For example it may be possible to resolve H r  observationally into two components such that:

d H r / dt =  d H r  [T] / dt    +  d H r [W] / dt

where term (1)  on the right side refers to the “twist” and term (2)  to the “writhe” (a topological function of the specific geometry observed)  An illustration depicting acquisition of both forms of helicity is shown in the graphic below:
Images of rising solar loops: On the left side the loop features only internal twist, on the right the loop has writhe as well as twist. (From DeMoulin and Berger,  Solar Physics, 2003)
Theoretically, even if   (d H r / dt)   = 0, the writhe term is non-zero, hence a residual helicity remains. This is why conservation of helicity defines a specific constraint such that no magnetic field with finite total helicity can relax to a potential field (Demoulin et al, 2006)
We see evidence of the Sun’s magnetic helicity in the solar corona as well as the solar wind that streams past Earth. In eruptive prominences, for example see the one in the attached image, we actually have the graphical detection of the twist and writhe (or helical structure) associated with topological helicity – and which is magnetic helicity in the Sun’s magnetic environment.

Also, if you carefully inspect and study the prominence in the upper right of the image in the link below, you can discern both twist and writhe in the plasma filaments. Evidently then, prominences are capable of transporting magnetic helicity in the solar corona.

http://antwrp.gsfc.nasa.gov/apod/ap060416.html
The magnetic helicity is also visible in the gas filaments of the prominence depicted in the lower left of the image from the link below:

http://antwrp.gsfc.nasa.gov/apod/ap051109.html

Solar eruption, especially coronal mass ejections (CMEs) carry magnetic flux as well as helicity from the Sun. When the erupted magnetic field reaches the Earth it interacts with the magnetosphere, causing magnetic substorms and auroras.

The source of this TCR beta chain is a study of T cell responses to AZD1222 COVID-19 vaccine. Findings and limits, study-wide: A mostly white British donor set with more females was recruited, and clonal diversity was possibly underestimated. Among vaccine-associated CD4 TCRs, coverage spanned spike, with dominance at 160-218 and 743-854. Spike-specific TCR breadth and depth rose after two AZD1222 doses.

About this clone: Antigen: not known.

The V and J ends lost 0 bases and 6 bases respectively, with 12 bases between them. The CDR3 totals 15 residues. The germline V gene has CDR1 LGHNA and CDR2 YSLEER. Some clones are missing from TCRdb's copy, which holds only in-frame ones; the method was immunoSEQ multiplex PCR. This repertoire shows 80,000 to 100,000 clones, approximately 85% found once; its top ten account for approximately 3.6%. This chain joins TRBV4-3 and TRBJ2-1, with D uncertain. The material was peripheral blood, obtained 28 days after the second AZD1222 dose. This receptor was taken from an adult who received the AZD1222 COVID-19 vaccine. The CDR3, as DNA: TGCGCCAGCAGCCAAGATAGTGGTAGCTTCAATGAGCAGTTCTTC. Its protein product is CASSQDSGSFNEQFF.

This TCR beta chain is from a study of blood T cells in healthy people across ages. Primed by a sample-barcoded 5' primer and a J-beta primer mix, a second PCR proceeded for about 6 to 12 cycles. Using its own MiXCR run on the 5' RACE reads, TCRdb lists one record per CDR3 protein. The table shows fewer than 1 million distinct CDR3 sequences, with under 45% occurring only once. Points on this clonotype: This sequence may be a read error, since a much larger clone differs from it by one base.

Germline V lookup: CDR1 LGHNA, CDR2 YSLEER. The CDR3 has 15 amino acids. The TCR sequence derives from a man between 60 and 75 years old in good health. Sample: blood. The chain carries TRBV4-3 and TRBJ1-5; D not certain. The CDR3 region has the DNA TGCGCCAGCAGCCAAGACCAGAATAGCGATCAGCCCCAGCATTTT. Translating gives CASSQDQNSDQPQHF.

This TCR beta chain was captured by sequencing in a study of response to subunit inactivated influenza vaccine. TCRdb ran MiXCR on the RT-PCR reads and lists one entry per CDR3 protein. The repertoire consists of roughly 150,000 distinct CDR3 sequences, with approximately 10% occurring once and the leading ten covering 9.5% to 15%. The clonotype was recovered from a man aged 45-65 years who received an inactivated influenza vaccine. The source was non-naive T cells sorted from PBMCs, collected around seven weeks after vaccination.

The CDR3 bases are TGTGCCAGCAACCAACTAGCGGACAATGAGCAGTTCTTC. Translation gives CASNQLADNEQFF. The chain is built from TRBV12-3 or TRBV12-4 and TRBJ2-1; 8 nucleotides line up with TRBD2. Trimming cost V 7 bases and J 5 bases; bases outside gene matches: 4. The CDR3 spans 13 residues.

Some recent research also reveals remarkable aspects of magnetic helicity in the solar environment. For example, it seems that magnetic helicity of different signs or polarities (+ or -) can occur, depending on which hemisphere of the Sun it’s measured.

Specifically, the sign of helicity will be positive or negative, depending on what is known as the “hemispheric helicity rule.” That is, the force-free
a  characterizing each active region will have a tendency to be (+) in the southern solar hemisphere, (-) in the northern solar hemisphere.
When you think about it, this makes eminent sense. (Think of the Coriolis force causing a preferred sign or handedness, relative to convective flows in the northern and southern hemispheres of a planet like Earth) If there is a preferred “handedness” (or chirality) associated with magnetic flux, it would be expected to exhibit a different sign in each hemisphere.

Observations confirm that this sign asymmetry exists throughout the solar atmosphere: in the corona, the solar wind and the photosphere.